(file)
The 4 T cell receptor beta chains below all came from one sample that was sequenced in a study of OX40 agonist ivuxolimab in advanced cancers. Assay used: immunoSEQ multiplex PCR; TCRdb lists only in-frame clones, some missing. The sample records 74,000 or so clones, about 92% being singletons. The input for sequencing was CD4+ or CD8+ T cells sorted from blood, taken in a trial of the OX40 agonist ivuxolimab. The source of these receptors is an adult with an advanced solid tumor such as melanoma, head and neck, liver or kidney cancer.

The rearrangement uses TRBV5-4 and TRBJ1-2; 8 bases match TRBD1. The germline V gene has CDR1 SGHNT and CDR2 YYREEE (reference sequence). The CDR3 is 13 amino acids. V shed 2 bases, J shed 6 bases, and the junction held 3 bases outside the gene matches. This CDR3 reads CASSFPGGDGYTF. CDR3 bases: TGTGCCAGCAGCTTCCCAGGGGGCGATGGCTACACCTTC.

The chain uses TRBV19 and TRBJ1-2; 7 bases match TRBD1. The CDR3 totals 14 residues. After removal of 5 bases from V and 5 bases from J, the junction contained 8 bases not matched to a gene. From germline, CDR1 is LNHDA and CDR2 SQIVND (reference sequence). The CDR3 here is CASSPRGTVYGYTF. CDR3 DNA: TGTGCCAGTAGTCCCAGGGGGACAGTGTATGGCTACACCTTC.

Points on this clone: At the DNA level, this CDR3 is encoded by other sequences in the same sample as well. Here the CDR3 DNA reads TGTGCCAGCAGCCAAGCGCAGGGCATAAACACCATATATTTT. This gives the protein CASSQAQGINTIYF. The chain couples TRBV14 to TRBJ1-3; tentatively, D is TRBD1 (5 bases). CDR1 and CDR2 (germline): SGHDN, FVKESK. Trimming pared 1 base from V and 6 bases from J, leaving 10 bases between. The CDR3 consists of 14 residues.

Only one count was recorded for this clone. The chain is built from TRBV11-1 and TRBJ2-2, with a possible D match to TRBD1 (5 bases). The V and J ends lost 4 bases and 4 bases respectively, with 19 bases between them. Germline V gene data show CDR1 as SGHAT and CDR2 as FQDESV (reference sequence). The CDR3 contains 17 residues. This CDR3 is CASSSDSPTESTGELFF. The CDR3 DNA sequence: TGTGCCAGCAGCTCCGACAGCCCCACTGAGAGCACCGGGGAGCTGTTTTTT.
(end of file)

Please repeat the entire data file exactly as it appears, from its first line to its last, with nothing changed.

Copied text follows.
The 4 T cell receptor beta chains below all came from one sample that was sequenced in a study of OX40 agonist ivuxolimab in advanced cancers. Assay used: immunoSEQ multiplex PCR; TCRdb lists only in-frame clones, some missing. The sample records 74,000 or so clones, about 92% being singletons. The input for sequencing was CD4+ or CD8+ T cells sorted from blood, taken in a trial of the OX40 agonist ivuxolimab. The source of these receptors is an adult with an advanced solid tumor such as melanoma, head and neck, liver or kidney cancer.

The rearrangement uses TRBV5-4 and TRBJ1-2; 8 bases match TRBD1. The germline V gene has CDR1 SGHNT and CDR2 YYREEE (reference sequence). The CDR3 is 13 amino acids. V shed 2 bases, J shed 6 bases, and the junction held 3 bases outside the gene matches. This CDR3 reads CASSFPGGDGYTF. CDR3 bases: TGTGCCAGCAGCTTCCCAGGGGGCGATGGCTACACCTTC.

The chain uses TRBV19 and TRBJ1-2; 7 bases match TRBD1. The CDR3 totals 14 residues. After removal of 5 bases from V and 5 bases from J, the junction contained 8 bases not matched to a gene. From germline, CDR1 is LNHDA and CDR2 SQIVND (reference sequence). The CDR3 here is CASSPRGTVYGYTF. CDR3 DNA: TGTGCCAGTAGTCCCAGGGGGACAGTGTATGGCTACACCTTC.

Points on this clone: At the DNA level, this CDR3 is encoded by other sequences in the same sample as well. Here the CDR3 DNA reads TGTGCCAGCAGCCAAGCGCAGGGCATAAACACCATATATTTT. This gives the protein CASSQAQGINTIYF. The chain couples TRBV14 to TRBJ1-3; tentatively, D is TRBD1 (5 bases). CDR1 and CDR2 (germline): SGHDN, FVKESK. Trimming pared 1 base from V and 6 bases from J, leaving 10 bases between. The CDR3 consists of 14 residues.

Only one count was recorded for this clone. The chain is built from TRBV11-1 and TRBJ2-2, with a possible D match to TRBD1 (5 bases). The V and J ends lost 4 bases and 4 bases respectively, with 19 bases between them. Germline V gene data show CDR1 as SGHAT and CDR2 as FQDESV (reference sequence). The CDR3 contains 17 residues. This CDR3 is CASSSDSPTESTGELFF. The CDR3 DNA sequence: TGTGCCAGCAGCTCCGACAGCCCCACTGAGAGCACCGGGGAGCTGTTTTTT.